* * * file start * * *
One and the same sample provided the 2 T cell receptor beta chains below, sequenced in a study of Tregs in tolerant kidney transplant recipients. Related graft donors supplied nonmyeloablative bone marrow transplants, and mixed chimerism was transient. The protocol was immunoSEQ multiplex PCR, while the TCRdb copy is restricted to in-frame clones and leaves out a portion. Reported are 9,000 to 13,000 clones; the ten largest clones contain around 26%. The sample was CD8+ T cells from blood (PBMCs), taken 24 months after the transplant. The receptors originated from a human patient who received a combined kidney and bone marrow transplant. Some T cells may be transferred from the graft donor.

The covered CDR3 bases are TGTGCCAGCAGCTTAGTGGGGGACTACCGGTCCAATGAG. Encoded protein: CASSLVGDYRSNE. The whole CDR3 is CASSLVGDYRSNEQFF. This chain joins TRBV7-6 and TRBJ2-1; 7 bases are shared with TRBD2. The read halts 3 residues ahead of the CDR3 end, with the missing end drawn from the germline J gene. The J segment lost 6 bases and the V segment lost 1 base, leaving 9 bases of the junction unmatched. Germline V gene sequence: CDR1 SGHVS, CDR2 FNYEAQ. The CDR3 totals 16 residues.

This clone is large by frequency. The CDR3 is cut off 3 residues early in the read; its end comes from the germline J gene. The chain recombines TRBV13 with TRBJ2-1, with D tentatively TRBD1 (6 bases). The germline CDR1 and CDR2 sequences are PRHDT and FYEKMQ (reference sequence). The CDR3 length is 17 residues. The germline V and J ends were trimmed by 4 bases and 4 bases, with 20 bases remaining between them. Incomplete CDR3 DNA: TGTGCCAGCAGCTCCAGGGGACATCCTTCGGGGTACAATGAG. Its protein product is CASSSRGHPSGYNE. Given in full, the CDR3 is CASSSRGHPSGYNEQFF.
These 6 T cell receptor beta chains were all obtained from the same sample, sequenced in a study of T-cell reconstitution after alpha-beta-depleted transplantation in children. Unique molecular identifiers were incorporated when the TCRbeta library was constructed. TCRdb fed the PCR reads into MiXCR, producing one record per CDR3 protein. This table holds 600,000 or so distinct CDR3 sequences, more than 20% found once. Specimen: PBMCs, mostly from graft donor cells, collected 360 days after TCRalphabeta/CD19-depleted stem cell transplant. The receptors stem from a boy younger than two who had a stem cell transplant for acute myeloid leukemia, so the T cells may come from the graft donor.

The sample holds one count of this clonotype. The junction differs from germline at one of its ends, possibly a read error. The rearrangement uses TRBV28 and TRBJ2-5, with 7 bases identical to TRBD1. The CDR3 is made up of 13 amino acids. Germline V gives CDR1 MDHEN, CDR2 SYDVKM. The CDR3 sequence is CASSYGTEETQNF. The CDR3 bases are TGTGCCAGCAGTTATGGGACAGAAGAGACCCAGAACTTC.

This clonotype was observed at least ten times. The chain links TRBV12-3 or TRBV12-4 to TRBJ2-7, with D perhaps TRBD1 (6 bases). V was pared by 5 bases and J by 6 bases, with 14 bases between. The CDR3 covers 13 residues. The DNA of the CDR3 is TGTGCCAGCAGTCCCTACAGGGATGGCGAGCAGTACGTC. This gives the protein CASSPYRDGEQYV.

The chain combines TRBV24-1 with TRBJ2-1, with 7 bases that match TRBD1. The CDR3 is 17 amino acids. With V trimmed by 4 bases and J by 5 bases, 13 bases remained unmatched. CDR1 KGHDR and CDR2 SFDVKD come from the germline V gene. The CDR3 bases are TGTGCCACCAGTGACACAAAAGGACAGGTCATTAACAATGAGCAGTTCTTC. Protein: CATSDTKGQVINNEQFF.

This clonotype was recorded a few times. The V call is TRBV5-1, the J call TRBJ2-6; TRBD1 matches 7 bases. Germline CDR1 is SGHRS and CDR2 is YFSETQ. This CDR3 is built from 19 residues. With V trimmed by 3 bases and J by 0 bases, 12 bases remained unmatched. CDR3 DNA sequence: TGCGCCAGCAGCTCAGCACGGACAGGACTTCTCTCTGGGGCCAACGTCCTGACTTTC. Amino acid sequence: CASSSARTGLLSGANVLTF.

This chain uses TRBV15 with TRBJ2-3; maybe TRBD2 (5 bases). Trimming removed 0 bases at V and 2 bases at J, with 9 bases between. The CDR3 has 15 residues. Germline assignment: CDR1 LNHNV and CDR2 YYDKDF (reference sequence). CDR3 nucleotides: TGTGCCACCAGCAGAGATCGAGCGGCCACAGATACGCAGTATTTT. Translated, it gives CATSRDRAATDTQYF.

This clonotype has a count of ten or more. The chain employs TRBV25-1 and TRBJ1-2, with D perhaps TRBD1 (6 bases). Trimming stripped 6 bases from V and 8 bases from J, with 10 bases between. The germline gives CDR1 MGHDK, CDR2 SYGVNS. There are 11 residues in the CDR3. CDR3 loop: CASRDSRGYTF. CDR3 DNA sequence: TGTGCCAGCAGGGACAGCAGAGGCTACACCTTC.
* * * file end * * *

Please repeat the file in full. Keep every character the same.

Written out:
One and the same sample provided the 2 T cell receptor beta chains below, sequenced in a study of Tregs in tolerant kidney transplant recipients. Related graft donors supplied nonmyeloablative bone marrow transplants, and mixed chimerism was transient. The protocol was immunoSEQ multiplex PCR, while the TCRdb copy is restricted to in-frame clones and leaves out a portion. Reported are 9,000 to 13,000 clones; the ten largest clones contain around 26%. The sample was CD8+ T cells from blood (PBMCs), taken 24 months after the transplant. The receptors originated from a human patient who received a combined kidney and bone marrow transplant. Some T cells may be transferred from the graft donor.

The covered CDR3 bases are TGTGCCAGCAGCTTAGTGGGGGACTACCGGTCCAATGAG. Encoded protein: CASSLVGDYRSNE. The whole CDR3 is CASSLVGDYRSNEQFF. This chain joins TRBV7-6 and TRBJ2-1; 7 bases are shared with TRBD2. The read halts 3 residues ahead of the CDR3 end, with the missing end drawn from the germline J gene. The J segment lost 6 bases and the V segment lost 1 base, leaving 9 bases of the junction unmatched. Germline V gene sequence: CDR1 SGHVS, CDR2 FNYEAQ. The CDR3 totals 16 residues.

This clone is large by frequency. The CDR3 is cut off 3 residues early in the read; its end comes from the germline J gene. The chain recombines TRBV13 with TRBJ2-1, with D tentatively TRBD1 (6 bases). The germline CDR1 and CDR2 sequences are PRHDT and FYEKMQ (reference sequence). The CDR3 length is 17 residues. The germline V and J ends were trimmed by 4 bases and 4 bases, with 20 bases remaining between them. Incomplete CDR3 DNA: TGTGCCAGCAGCTCCAGGGGACATCCTTCGGGGTACAATGAG. Its protein product is CASSSRGHPSGYNE. Given in full, the CDR3 is CASSSRGHPSGYNEQFF.
These 6 T cell receptor beta chains were all obtained from the same sample, sequenced in a study of T-cell reconstitution after alpha-beta-depleted transplantation in children. Unique molecular identifiers were incorporated when the TCRbeta library was constructed. TCRdb fed the PCR reads into MiXCR, producing one record per CDR3 protein. This table holds 600,000 or so distinct CDR3 sequences, more than 20% found once. Specimen: PBMCs, mostly from graft donor cells, collected 360 days after TCRalphabeta/CD19-depleted stem cell transplant. The receptors stem from a boy younger than two who had a stem cell transplant for acute myeloid leukemia, so the T cells may come from the graft donor.

The sample holds one count of this clonotype. The junction differs from germline at one of its ends, possibly a read error. The rearrangement uses TRBV28 and TRBJ2-5, with 7 bases identical to TRBD1. The CDR3 is made up of 13 amino acids. Germline V gives CDR1 MDHEN, CDR2 SYDVKM. The CDR3 sequence is CASSYGTEETQNF. The CDR3 bases are TGTGCCAGCAGTTATGGGACAGAAGAGACCCAGAACTTC.

This clonotype was observed at least ten times. The chain links TRBV12-3 or TRBV12-4 to TRBJ2-7, with D perhaps TRBD1 (6 bases). V was pared by 5 bases and J by 6 bases, with 14 bases between. The CDR3 covers 13 residues. The DNA of the CDR3 is TGTGCCAGCAGTCCCTACAGGGATGGCGAGCAGTACGTC. This gives the protein CASSPYRDGEQYV.

The chain combines TRBV24-1 with TRBJ2-1, with 7 bases that match TRBD1. The CDR3 is 17 amino acids. With V trimmed by 4 bases and J by 5 bases, 13 bases remained unmatched. CDR1 KGHDR and CDR2 SFDVKD come from the germline V gene. The CDR3 bases are TGTGCCACCAGTGACACAAAAGGACAGGTCATTAACAATGAGCAGTTCTTC. Protein: CATSDTKGQVINNEQFF.

This clonotype was recorded a few times. The V call is TRBV5-1, the J call TRBJ2-6; TRBD1 matches 7 bases. Germline CDR1 is SGHRS and CDR2 is YFSETQ. This CDR3 is built from 19 residues. With V trimmed by 3 bases and J by 0 bases, 12 bases remained unmatched. CDR3 DNA sequence: TGCGCCAGCAGCTCAGCACGGACAGGACTTCTCTCTGGGGCCAACGTCCTGACTTTC. Amino acid sequence: CASSSARTGLLSGANVLTF.

This chain uses TRBV15 with TRBJ2-3; maybe TRBD2 (5 bases). Trimming removed 0 bases at V and 2 bases at J, with 9 bases between. The CDR3 has 15 residues. Germline assignment: CDR1 LNHNV and CDR2 YYDKDF (reference sequence). CDR3 nucleotides: TGTGCCACCAGCAGAGATCGAGCGGCCACAGATACGCAGTATTTT. Translated, it gives CATSRDRAATDTQYF.

This clonotype has a count of ten or more. The chain employs TRBV25-1 and TRBJ1-2, with D perhaps TRBD1 (6 bases). Trimming stripped 6 bases from V and 8 bases from J, with 10 bases between. The germline gives CDR1 MGHDK, CDR2 SYGVNS. There are 11 residues in the CDR3. CDR3 loop: CASRDSRGYTF. CDR3 DNA sequence: TGTGCCAGCAGGGACAGCAGAGGCTACACCTTC.